Document Detail


Hyponatraemia in very low birth weight infants.
MedLine Citation:
PMID:  12395787     Owner:  NLM     Status:  MEDLINE    
Abstract/OtherAbstract:
BACKGROUND: Infants less than 1500 grams at birth have been demonstrated to be particularly prone to development of low levels of serum sodium often leading to increased early neonatal morbidity and mortality. No local study has been done to quantify this problem among sick newborns. Studies elsewhere demonstrate a high incidence of hyponatraemia among such preterms. OBJECTIVE: To evaluate the influence of infant early neonatal morbidity on serum sodium levels and justify regular monitoring and supplementation. DESIGN: Comparative cohort study. SETTING: Newborn Unit, Kenyatta National Hospital, Nairobi. SUBJECTS: Fifty six very low birth weight (1000-1500 grams at birth) infants during their first week of life. Half of them were designated as cases in view of having various early neonatal illnesses. The remaining 28 being clinically stable were taken as controls. These two groups had comparable birthweights, sex distribution and gestational ages. Their sodium intakes were also similar during the first week of life. RESULTS: The sick infants (cases) had persistently low serum sodium (mean of 120 mmols/L) throughout the first week while among the healthy infants (controls) a sequential increase from 127 to 133 mmol/l, (mean values) was observed during the same period. The difference registered on day seven (133 versus 120) was statistically significant (p = 0.02). Using a cut off point of 130 mmol/L to define hyponatraemia the proportion of infants with hyponatraemia, which was similar at the beginning became higher among the cases for the rest of the week with the largest disparity observed on the seventh day (75% versus 23%, p = 0.007). Urinary sodium losses as measured by Fractional Sodium Excretion were also initially similar between the two groups but later became higher among the cases (4.96 versus 3.5 p=0.08). CONCLUSION: Very low birth weight infants who are ill have lower serum sodium and are more likely to develop significant hyponatraemia than their healthy counterparts during the first week of life. Standard care of these sick infants must therefore routinely include regular monitoring of serum sodium and its correction if found to be low.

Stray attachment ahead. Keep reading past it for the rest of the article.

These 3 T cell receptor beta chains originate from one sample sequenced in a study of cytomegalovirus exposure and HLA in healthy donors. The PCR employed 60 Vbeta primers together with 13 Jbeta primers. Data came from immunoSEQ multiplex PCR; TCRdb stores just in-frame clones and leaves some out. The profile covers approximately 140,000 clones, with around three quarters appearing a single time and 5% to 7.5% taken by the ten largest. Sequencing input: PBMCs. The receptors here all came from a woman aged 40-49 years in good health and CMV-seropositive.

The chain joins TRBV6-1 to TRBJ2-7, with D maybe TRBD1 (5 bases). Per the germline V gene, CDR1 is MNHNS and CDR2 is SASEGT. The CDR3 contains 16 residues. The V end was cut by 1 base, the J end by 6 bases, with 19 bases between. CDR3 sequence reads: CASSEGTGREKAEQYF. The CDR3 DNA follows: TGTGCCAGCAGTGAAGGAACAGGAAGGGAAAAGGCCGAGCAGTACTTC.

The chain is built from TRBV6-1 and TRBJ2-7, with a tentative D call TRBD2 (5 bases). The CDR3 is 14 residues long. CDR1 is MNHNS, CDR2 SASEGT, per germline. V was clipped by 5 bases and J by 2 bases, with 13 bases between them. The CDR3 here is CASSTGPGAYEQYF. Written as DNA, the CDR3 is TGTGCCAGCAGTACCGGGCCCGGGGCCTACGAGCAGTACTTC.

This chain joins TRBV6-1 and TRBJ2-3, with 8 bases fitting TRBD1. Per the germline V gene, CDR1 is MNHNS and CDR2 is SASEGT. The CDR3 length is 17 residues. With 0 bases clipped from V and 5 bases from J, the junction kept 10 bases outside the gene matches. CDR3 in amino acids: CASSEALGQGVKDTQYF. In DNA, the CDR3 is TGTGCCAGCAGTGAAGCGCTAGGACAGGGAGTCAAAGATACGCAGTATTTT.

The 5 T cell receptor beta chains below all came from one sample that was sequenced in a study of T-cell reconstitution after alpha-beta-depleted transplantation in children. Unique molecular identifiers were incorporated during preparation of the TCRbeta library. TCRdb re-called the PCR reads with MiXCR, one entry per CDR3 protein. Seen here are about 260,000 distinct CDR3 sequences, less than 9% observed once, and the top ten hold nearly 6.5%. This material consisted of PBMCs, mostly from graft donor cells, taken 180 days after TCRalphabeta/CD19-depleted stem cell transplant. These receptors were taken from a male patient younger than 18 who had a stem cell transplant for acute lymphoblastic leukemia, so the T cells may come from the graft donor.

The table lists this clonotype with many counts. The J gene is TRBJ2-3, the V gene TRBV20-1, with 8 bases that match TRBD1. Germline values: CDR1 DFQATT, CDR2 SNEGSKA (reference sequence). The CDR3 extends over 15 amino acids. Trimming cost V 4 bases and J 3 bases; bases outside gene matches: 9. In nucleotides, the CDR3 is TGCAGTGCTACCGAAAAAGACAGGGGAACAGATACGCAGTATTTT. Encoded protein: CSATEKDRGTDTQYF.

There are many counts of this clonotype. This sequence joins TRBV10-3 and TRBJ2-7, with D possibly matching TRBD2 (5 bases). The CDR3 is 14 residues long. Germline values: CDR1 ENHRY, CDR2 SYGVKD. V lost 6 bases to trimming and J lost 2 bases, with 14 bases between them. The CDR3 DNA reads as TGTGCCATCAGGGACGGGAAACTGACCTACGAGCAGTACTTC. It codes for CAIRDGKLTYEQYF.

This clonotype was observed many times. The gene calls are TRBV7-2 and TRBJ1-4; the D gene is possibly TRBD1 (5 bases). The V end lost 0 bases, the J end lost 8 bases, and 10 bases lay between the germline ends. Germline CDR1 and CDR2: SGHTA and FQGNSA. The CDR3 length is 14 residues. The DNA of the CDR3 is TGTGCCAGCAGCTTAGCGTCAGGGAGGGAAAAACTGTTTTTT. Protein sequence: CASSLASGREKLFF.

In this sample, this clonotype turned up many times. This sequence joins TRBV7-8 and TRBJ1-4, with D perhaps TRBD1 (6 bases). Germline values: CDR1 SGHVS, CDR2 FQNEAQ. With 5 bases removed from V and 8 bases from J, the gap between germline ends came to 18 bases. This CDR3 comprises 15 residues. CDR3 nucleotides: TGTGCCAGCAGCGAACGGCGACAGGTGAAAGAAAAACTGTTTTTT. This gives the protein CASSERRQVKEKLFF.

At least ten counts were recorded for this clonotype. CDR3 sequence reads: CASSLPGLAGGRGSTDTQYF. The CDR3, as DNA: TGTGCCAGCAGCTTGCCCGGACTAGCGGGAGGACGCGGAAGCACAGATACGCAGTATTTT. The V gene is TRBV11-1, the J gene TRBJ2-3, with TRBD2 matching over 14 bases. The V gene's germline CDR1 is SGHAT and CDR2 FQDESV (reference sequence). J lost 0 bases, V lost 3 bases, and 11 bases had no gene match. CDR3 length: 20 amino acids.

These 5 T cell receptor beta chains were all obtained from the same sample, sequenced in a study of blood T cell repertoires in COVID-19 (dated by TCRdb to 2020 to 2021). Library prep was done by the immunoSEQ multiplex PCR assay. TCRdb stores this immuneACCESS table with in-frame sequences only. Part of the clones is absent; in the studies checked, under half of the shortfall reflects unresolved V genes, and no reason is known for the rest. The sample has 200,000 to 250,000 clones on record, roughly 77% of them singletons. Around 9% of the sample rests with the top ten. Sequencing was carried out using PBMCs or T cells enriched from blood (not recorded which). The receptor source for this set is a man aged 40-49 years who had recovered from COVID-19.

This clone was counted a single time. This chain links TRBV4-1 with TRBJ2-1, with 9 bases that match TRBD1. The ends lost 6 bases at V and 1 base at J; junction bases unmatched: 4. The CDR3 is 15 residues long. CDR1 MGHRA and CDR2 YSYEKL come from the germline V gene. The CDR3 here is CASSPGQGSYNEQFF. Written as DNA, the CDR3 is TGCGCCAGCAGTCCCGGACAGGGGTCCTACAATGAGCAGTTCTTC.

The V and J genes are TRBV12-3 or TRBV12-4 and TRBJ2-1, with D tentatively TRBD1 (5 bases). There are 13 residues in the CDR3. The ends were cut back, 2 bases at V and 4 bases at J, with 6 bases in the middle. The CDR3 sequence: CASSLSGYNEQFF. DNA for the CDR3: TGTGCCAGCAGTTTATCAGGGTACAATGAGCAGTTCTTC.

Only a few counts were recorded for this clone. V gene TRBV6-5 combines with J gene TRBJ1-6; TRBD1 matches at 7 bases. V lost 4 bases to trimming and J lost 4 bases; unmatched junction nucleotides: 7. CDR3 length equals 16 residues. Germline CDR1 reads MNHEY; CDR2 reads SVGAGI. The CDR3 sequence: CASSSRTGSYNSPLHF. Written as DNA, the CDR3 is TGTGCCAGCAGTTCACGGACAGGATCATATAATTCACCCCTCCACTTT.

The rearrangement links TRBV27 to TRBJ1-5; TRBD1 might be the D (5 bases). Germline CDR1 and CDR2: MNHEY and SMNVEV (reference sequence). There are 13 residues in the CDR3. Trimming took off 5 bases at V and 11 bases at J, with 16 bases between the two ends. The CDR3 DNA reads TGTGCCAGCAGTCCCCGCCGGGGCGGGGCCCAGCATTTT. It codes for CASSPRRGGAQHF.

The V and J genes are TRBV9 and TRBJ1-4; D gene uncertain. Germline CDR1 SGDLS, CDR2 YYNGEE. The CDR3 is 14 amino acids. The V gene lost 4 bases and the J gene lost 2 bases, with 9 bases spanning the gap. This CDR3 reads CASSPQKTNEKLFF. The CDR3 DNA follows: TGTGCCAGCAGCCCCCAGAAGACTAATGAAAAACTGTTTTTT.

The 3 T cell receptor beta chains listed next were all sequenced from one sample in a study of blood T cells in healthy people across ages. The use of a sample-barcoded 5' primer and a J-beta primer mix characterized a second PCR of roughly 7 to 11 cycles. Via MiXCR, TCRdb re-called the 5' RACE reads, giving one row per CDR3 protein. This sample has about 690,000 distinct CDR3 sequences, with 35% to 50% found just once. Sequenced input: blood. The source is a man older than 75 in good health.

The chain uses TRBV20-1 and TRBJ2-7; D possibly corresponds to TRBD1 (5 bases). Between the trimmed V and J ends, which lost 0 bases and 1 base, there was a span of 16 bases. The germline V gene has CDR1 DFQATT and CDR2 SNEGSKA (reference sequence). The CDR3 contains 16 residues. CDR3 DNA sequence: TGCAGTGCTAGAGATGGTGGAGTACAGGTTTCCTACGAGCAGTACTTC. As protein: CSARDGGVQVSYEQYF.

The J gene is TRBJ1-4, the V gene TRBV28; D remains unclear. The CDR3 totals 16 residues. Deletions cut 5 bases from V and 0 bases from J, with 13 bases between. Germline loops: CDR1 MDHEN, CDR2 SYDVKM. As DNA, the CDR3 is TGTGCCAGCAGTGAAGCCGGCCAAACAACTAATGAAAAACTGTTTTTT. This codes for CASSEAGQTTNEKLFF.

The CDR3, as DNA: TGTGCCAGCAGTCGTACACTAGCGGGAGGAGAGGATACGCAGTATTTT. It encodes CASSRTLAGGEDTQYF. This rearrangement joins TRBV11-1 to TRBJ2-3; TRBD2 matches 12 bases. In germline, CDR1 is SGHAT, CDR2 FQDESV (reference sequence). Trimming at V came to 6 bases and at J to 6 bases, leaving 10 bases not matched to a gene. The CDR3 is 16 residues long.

Authors:
D N Ndwiga; F N Were; R N Musoke
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Publication Detail:
Type:  Journal Article    
Journal Detail:
Title:  East African medical journal     Volume:  79     ISSN:  0012-835X     ISO Abbreviation:  East Afr Med J     Publication Date:  2002 Mar 
Date Detail:
Created Date:  2002-10-22     Completed Date:  2002-11-06     Revised Date:  2004-11-17    
Medline Journal Info:
Nlm Unique ID:  0372766     Medline TA:  East Afr Med J     Country:  Kenya    
Other Details:
Languages:  eng     Pagination:  120-3     Citation Subset:  IM    
Affiliation:
Department of Paediatrics and Child Health, College of Health Sciences, University of Nairobi, Kenya.
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MeSH Terms
Descriptor/Qualifier:
Female
Humans
Hyponatremia / blood,  epidemiology*
Infant, Newborn
Infant, Very Low Birth Weight / blood*
Male
Sodium / blood
Chemical
Reg. No./Substance:
7440-23-5/Sodium

From MEDLINE®/PubMed®, a database of the U.S. National Library of Medicine


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